Described as the most technologically advanced system for anatomy education in the world, Flinders has unveiled four Anatomage tables, enabling autopsies without a cadaver.
Vice-Chancellor Professor Colin Stirling says the Anatomage table uses high-resolution touch-screen technology to replicate in the finest detail the human body in all its glory, with a magnitude of possible settings available such as radiological images and multiple pathologies.
“It’s the kind of experience and opportunity that pathologists have dreamed of for centuries— the ability to peel back the layers of the human body one by one until you have examined every part, then put each layer back until it is perfectly in one piece again,” Professor Stirling says.
“In an Australian first, Flinders’ purchase of four Anatomage tables will allow staff and students in Darwin, Mount Gambier and Renmark to link in to expertise in Adelaide in real time, with all participants seeing the identical procedure. It’s a game changer for medical training outside of capital cities,” he says.
Flinders University Rural Clinical School (Renmark) Associate Dean Professor Jennene Greenhill believes the device will transform the Riverland’s medical offerings.
“It cuts down on the need for a seven-hour round trip for students, who until now have had to travel to Adelaide for practical experience and for social connection around learning,” Professor Greenhill says.
“This technology means they have access to the best minds and expertise without leaving Renmark.
“I’m especially excited about the opportunity this opens up for Indigenous students, who are early adopters of technology.
“This technology overcomes concerns about anonymity and respect for the dead, revolutionising clinical learning.”
Professor John Wakerman, Associate Dean, Flinders Northern Territory, says the tables reflect the enterprising spirit of the NT Medical Program, a bold venture characterised by innovation.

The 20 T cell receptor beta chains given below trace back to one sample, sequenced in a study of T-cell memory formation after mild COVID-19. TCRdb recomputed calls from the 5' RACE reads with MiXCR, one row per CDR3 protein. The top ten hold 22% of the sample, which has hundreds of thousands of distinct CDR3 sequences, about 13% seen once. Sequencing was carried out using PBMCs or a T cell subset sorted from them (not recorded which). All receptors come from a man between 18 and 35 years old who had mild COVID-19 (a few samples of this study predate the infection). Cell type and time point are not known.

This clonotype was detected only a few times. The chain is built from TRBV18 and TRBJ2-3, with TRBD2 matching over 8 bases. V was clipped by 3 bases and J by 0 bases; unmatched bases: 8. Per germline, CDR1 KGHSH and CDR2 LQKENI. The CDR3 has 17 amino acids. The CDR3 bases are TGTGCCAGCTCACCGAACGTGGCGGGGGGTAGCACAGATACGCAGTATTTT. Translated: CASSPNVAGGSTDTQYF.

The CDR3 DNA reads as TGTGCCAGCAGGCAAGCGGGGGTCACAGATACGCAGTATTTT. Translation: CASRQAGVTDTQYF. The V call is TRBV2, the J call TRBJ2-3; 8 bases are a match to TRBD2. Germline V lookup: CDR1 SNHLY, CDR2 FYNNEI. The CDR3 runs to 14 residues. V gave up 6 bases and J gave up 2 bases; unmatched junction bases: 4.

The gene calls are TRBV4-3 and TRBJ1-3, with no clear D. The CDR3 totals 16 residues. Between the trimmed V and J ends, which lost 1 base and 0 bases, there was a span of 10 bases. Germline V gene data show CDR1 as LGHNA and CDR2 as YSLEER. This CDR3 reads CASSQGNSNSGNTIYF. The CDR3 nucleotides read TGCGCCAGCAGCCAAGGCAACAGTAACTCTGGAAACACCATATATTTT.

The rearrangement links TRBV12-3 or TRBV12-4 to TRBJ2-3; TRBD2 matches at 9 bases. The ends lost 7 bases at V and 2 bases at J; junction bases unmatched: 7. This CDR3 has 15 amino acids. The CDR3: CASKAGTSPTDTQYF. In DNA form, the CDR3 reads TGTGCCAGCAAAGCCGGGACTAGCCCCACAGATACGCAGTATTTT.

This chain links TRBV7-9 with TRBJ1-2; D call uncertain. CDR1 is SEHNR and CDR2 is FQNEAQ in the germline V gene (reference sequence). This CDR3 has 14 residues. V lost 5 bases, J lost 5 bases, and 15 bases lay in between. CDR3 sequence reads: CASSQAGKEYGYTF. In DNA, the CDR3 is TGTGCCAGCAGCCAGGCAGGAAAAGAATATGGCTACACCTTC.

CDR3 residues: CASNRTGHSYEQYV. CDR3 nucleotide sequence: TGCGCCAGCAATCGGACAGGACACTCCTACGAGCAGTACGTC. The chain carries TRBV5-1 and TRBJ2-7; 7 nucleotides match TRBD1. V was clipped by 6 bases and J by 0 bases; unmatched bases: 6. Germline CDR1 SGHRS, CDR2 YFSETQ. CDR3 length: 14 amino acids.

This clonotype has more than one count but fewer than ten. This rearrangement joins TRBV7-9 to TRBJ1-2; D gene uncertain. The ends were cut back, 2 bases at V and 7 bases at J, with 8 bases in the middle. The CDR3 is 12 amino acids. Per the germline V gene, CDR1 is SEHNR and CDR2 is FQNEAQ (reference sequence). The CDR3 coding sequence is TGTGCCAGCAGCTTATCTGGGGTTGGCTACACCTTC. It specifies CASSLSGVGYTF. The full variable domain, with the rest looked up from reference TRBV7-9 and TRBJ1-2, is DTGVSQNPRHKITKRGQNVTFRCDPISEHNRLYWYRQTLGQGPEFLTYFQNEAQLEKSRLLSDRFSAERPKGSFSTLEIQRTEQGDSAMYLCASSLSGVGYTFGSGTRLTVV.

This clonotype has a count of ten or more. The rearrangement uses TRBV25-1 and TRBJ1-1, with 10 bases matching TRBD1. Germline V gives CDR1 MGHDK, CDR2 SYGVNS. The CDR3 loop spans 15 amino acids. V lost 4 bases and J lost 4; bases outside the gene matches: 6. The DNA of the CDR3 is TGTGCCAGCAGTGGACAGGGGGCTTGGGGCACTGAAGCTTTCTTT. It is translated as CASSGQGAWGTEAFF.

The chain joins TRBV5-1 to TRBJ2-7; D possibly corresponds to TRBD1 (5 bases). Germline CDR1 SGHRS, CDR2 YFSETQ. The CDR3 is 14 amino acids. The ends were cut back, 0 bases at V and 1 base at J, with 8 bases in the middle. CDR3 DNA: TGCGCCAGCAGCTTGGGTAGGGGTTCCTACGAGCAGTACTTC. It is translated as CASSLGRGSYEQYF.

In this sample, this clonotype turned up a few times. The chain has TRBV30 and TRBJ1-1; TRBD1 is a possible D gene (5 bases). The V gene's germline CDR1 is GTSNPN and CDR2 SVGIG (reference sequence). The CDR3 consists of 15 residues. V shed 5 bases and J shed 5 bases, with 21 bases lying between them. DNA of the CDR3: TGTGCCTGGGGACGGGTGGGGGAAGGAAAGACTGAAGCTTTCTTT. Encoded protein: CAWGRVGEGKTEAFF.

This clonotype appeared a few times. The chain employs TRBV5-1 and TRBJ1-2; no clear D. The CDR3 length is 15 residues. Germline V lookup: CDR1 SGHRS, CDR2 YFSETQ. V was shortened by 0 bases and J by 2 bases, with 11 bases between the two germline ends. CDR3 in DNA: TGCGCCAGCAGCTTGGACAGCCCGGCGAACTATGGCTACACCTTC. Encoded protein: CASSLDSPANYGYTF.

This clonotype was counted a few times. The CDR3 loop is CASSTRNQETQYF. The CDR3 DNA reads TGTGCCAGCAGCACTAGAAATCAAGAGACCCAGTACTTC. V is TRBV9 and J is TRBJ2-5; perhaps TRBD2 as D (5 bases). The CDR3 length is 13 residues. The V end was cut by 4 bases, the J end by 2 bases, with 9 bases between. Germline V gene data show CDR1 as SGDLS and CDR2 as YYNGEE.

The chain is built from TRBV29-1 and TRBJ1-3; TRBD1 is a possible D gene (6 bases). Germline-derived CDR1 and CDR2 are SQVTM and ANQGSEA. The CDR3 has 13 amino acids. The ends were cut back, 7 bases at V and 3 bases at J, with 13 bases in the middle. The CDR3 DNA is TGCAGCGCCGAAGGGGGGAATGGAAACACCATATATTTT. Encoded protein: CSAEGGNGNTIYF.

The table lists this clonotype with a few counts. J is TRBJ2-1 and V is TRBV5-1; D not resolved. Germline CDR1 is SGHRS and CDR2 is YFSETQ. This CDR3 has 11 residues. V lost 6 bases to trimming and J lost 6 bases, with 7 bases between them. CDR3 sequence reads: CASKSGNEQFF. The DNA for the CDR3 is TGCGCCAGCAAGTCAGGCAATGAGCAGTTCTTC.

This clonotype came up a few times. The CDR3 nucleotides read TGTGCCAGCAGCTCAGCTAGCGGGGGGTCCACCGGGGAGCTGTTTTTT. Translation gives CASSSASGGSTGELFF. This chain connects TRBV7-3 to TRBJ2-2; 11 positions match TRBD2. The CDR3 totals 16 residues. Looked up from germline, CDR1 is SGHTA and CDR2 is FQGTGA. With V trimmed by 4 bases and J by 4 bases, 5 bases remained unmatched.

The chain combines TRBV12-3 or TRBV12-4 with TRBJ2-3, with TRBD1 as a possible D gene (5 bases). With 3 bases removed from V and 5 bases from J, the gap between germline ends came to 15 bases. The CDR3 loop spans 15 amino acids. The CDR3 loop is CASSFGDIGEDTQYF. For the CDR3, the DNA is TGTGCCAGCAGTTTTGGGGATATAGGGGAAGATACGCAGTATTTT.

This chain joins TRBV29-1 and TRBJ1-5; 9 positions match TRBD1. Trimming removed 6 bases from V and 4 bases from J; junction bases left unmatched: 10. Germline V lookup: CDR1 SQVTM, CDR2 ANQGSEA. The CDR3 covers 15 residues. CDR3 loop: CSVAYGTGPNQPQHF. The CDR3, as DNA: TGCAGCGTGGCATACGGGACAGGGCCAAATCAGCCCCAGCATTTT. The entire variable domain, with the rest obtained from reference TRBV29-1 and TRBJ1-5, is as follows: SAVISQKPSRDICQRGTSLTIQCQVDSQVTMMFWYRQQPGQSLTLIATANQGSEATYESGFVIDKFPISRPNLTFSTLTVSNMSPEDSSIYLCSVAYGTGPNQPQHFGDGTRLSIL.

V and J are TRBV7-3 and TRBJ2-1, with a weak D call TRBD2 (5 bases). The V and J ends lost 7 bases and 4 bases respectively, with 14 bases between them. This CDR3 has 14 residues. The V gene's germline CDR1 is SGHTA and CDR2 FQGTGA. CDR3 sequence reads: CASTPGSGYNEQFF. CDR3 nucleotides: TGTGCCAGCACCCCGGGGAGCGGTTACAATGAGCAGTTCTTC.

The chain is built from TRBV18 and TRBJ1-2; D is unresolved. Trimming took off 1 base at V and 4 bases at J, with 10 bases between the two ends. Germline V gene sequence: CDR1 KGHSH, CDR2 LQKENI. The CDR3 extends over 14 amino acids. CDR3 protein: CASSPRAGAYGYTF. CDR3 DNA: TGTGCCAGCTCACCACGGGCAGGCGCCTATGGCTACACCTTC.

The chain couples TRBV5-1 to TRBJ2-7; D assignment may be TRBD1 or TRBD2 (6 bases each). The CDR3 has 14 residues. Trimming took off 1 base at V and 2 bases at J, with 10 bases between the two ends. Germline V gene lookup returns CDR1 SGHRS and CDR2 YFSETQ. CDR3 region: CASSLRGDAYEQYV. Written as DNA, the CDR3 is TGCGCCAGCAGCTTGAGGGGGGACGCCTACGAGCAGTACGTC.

“There’s nothing else like it in South Australia or the Northern Territory,” Professor Wakerman says.
“For students in the Northern Territory in particular, this will mean unprecedented access to a level of anatomy training far beyond anything they have experienced before, which can only be good news for the communities they will eventually serve.”
As the future of medical training in the rural continues to evolve, the curriculum is being customised to the local context as we tap into the deep clinical and public health expertise in the Territory, he says.
“With our local partners, we are developing seamless training pathways for graduates into specialist training and there is a stronger focus on multidisciplinary training to produce the team-ready professionals that we need.
“We are also in discussion with our neighbours in the Asian region about sharing our expertise, bringing an increasingly international dimension to our work.
“The bold NT Medical Program experiment has paid off handsomely, and we are producing graduates not just trained to work in some of the most challenging regions of remote Australia but capable of working in cities and rural areas anywhere in the world,” Professor Wakerman says.
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